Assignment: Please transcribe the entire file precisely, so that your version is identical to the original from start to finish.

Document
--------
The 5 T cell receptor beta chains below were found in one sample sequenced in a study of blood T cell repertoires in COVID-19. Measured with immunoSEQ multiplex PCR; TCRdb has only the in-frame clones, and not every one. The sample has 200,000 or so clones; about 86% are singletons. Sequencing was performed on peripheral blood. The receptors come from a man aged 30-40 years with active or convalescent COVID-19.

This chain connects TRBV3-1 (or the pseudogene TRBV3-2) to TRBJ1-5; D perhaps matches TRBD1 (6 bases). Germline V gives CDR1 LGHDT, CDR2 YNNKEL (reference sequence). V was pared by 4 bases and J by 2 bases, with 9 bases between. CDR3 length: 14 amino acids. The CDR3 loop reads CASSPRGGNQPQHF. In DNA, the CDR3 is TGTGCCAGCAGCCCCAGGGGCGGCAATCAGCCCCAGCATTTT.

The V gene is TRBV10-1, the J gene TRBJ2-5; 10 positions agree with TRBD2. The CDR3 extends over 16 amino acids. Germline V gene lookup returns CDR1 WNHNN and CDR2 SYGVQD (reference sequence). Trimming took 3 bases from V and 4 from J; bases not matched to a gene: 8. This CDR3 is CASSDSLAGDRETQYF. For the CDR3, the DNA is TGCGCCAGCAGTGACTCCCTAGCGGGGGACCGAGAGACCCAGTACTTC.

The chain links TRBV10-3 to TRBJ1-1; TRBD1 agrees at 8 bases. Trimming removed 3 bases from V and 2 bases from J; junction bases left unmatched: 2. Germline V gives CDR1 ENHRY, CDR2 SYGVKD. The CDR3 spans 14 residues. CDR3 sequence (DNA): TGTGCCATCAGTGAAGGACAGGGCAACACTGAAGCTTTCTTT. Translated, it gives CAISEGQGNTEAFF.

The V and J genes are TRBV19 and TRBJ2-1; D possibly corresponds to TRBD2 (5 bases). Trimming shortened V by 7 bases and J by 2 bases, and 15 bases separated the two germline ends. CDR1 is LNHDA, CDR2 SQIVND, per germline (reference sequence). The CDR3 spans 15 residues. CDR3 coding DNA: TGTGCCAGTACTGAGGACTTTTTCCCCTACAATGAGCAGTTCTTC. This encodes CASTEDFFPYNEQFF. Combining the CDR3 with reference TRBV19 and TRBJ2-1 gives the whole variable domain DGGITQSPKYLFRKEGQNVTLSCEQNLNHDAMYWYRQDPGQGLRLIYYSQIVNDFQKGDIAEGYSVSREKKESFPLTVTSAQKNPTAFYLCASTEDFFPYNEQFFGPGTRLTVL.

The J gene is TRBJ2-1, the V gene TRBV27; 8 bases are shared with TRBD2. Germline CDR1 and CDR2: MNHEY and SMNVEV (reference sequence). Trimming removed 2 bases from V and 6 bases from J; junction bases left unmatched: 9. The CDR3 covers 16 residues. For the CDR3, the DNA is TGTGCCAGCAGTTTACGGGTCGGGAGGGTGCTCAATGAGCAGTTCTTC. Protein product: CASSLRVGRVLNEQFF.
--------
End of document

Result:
The 5 T cell receptor beta chains below were found in one sample sequenced in a study of blood T cell repertoires in COVID-19. Measured with immunoSEQ multiplex PCR; TCRdb has only the in-frame clones, and not every one. The sample has 200,000 or so clones; about 86% are singletons. Sequencing was performed on peripheral blood. The receptors come from a man aged 30-40 years with active or convalescent COVID-19.

This chain connects TRBV3-1 (or the pseudogene TRBV3-2) to TRBJ1-5; D perhaps matches TRBD1 (6 bases). Germline V gives CDR1 LGHDT, CDR2 YNNKEL (reference sequence). V was pared by 4 bases and J by 2 bases, with 9 bases between. CDR3 length: 14 amino acids. The CDR3 loop reads CASSPRGGNQPQHF. In DNA, the CDR3 is TGTGCCAGCAGCCCCAGGGGCGGCAATCAGCCCCAGCATTTT.

The V gene is TRBV10-1, the J gene TRBJ2-5; 10 positions agree with TRBD2. The CDR3 extends over 16 amino acids. Germline V gene lookup returns CDR1 WNHNN and CDR2 SYGVQD (reference sequence). Trimming took 3 bases from V and 4 from J; bases not matched to a gene: 8. This CDR3 is CASSDSLAGDRETQYF. For the CDR3, the DNA is TGCGCCAGCAGTGACTCCCTAGCGGGGGACCGAGAGACCCAGTACTTC.

The chain links TRBV10-3 to TRBJ1-1; TRBD1 agrees at 8 bases. Trimming removed 3 bases from V and 2 bases from J; junction bases left unmatched: 2. Germline V gives CDR1 ENHRY, CDR2 SYGVKD. The CDR3 spans 14 residues. CDR3 sequence (DNA): TGTGCCATCAGTGAAGGACAGGGCAACACTGAAGCTTTCTTT. Translated, it gives CAISEGQGNTEAFF.

The V and J genes are TRBV19 and TRBJ2-1; D possibly corresponds to TRBD2 (5 bases). Trimming shortened V by 7 bases and J by 2 bases, and 15 bases separated the two germline ends. CDR1 is LNHDA, CDR2 SQIVND, per germline (reference sequence). The CDR3 spans 15 residues. CDR3 coding DNA: TGTGCCAGTACTGAGGACTTTTTCCCCTACAATGAGCAGTTCTTC. This encodes CASTEDFFPYNEQFF. Combining the CDR3 with reference TRBV19 and TRBJ2-1 gives the whole variable domain DGGITQSPKYLFRKEGQNVTLSCEQNLNHDAMYWYRQDPGQGLRLIYYSQIVNDFQKGDIAEGYSVSREKKESFPLTVTSAQKNPTAFYLCASTEDFFPYNEQFFGPGTRLTVL.

The J gene is TRBJ2-1, the V gene TRBV27; 8 bases are shared with TRBD2. Germline CDR1 and CDR2: MNHEY and SMNVEV (reference sequence). Trimming removed 2 bases from V and 6 bases from J; junction bases left unmatched: 9. The CDR3 covers 16 residues. For the CDR3, the DNA is TGTGCCAGCAGTTTACGGGTCGGGAGGGTGCTCAATGAGCAGTTCTTC. Protein product: CASSLRVGRVLNEQFF.